WHEN YOU CONSIDER how (blessedly) restricted the commercial areas of the Massachusetts Avenue/MacArthur Boulevard corridor are, it's an even more pleasant surprise that the few restaurants and bars in that neighborhood are so attractive. (Yes, every once in a while we miss Trav's, but only when we're in the mood to play cycle-seat roulette.)

One of the newest, and almost certainly least visible, additions to the area is Concepts Restaurant in the "English basement" level of Little Falls Mall on Sangamore Road in Glen Echo (301/229-0900), which has at least four things going for it: plenty of free parking; an unusual but not alarmingly inventive menu, despite the name; extremely reasonable prices; and the deft piano of Peter Robinson.

Robinson, who was a longtime fixture at the Old Ebbitt Grill's Atrium downtown, was beginning to feel the weight of beetling glares from late-working lawyers overhead. (Although if even they found his embracing style distracting, that's a commendation in itself.) In any case, he has wandered into the Concepts partnership and supplies the entertainment Wednesday through Saturday from about 6:30 on. It's primarily instrumental, though he does sing a little; and it adds a soothing, easy dimension to dinner. In fact, really appetizing dinner music is so rare these days that you scarcely notice until you actually hear some again. Even better, you can graze through a rendezvous and barely blush at the tab.

The restaurant is only two smallish rooms right now, with an old-fashioned stool bar; but Concepts will eventually move into larger quarters in the mall when it's renovated. The nibblies are generous: spicy ginger and peanut noodles, "the best chicken liver pa~te'" that may well live up to its billing, blue and white corn nachos and a combination platter -- marinated veggies, the noodles, feta, pa~te', chorizo and shrimp -- that at $6.95 is meal aplenty. For bouillabaisse fans who can't wait for Fridays, there's a small tureen on the regular menu for $4.25. Personally, we demolished the sage pasta with sun-dried tomatoes, basil, goat cheese and calamata olives -- all we could eat at $4.95.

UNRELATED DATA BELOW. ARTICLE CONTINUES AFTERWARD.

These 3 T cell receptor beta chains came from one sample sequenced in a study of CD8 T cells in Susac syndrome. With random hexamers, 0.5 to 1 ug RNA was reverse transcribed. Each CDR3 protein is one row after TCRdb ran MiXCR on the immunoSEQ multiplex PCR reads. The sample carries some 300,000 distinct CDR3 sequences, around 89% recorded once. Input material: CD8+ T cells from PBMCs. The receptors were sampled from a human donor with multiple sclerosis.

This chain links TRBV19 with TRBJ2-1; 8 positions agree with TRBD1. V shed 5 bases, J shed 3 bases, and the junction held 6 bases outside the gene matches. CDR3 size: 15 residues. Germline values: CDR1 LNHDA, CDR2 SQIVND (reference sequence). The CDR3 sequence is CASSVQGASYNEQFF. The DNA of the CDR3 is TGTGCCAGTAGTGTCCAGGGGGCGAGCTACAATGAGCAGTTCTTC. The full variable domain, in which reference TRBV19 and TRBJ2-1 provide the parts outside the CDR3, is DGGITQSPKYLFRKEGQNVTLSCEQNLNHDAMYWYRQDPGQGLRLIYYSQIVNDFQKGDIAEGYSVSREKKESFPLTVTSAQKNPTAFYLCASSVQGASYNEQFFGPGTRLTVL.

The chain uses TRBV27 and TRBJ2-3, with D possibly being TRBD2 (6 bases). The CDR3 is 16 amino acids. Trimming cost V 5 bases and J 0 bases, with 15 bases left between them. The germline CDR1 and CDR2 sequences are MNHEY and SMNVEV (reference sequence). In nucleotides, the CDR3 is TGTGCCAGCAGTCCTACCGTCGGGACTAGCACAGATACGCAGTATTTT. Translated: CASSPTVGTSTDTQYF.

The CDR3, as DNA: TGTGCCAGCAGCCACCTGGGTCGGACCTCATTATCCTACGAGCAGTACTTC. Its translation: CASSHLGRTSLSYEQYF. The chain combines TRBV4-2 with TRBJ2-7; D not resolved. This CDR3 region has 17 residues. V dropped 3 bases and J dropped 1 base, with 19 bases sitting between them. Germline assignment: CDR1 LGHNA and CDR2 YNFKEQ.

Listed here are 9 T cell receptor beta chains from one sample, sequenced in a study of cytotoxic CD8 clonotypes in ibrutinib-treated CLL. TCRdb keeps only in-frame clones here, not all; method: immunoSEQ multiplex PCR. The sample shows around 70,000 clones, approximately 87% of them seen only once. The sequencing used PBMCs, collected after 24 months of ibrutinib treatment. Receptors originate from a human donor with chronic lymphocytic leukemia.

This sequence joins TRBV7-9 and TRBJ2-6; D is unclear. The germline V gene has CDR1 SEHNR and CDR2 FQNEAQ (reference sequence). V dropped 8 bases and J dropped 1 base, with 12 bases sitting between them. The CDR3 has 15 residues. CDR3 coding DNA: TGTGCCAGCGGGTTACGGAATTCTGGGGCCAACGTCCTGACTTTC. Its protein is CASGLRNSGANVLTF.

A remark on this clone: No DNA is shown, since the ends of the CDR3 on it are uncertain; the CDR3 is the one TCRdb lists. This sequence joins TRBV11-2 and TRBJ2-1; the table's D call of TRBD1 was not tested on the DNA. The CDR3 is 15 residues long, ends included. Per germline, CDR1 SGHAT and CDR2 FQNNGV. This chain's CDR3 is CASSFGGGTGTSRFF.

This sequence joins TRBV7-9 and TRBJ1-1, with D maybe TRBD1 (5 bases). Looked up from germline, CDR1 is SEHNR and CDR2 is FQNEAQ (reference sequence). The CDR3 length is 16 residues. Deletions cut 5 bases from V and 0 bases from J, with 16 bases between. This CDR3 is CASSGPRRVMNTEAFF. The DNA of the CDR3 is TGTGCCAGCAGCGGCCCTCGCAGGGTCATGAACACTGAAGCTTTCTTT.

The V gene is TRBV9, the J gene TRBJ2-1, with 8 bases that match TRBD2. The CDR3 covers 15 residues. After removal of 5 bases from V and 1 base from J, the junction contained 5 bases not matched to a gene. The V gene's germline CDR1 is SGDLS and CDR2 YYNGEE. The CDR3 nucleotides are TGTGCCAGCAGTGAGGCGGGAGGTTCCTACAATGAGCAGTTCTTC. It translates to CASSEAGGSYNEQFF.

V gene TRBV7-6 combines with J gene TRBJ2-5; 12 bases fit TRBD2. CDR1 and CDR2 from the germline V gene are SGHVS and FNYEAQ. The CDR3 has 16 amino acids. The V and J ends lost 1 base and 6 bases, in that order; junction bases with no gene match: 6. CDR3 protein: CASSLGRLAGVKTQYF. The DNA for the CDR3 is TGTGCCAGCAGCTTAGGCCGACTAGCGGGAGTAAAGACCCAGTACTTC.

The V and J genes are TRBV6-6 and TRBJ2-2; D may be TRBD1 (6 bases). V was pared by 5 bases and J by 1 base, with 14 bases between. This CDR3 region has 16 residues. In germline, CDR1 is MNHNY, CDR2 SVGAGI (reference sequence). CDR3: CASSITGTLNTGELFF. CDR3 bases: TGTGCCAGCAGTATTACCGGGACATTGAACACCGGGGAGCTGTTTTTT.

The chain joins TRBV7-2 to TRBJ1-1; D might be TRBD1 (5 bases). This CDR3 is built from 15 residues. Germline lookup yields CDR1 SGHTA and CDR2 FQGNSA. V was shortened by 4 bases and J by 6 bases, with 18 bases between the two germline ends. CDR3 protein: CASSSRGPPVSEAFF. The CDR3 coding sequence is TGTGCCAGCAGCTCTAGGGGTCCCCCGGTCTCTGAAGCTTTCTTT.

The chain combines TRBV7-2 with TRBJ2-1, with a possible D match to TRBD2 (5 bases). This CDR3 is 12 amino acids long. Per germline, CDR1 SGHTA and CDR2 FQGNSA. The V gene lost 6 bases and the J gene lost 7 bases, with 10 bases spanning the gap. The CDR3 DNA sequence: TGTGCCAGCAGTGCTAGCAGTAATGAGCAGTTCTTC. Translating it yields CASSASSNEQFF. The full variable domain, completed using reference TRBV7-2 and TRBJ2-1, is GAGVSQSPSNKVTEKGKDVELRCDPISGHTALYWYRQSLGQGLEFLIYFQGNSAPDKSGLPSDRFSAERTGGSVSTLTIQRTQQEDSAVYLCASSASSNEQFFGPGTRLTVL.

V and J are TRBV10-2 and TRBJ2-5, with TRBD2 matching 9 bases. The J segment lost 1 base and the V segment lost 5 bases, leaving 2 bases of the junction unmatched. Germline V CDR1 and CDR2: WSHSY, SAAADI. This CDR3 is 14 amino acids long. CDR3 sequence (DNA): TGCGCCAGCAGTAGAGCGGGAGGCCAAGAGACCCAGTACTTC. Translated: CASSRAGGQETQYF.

The only shortfall at the moment is the beer and wine list: no locals, and the only champagne available was Dom Perignon. But more variety, and less expensive labels, are in the works.

ALL THAT JAZZ: The fourth annual Thelonious Monk Institute of Jazz Instrumental Competition returns to the Smithsonian's Baird Auditorium Saturday and Sunday, but this time with a twist: Instead of featuring pianists, as in previous years, this year's competition salutes Louis Armstrong and features 20 young jazz trumpet players from Poland, the Soviet Union, Canada and Argentina as well as the United States. The shift from keys to valves is the first modulation in the institute's program; and the judges -- Nat Adderley, Clark Terry, Donald Byrd, Red Rodney and Snooky Young -- are as solid as the cash awards, ranging up to $10,000.

The quality of the competition has been remarkably high. The first year's winner was the fluid Marcus Roberts, whose debut album was a No. 1 bestseller, and Joey DeFrancesco, a finalist in the 1987 round, was signed on the spot; DeFrancesco will perform Sunday while the judges make their final decision.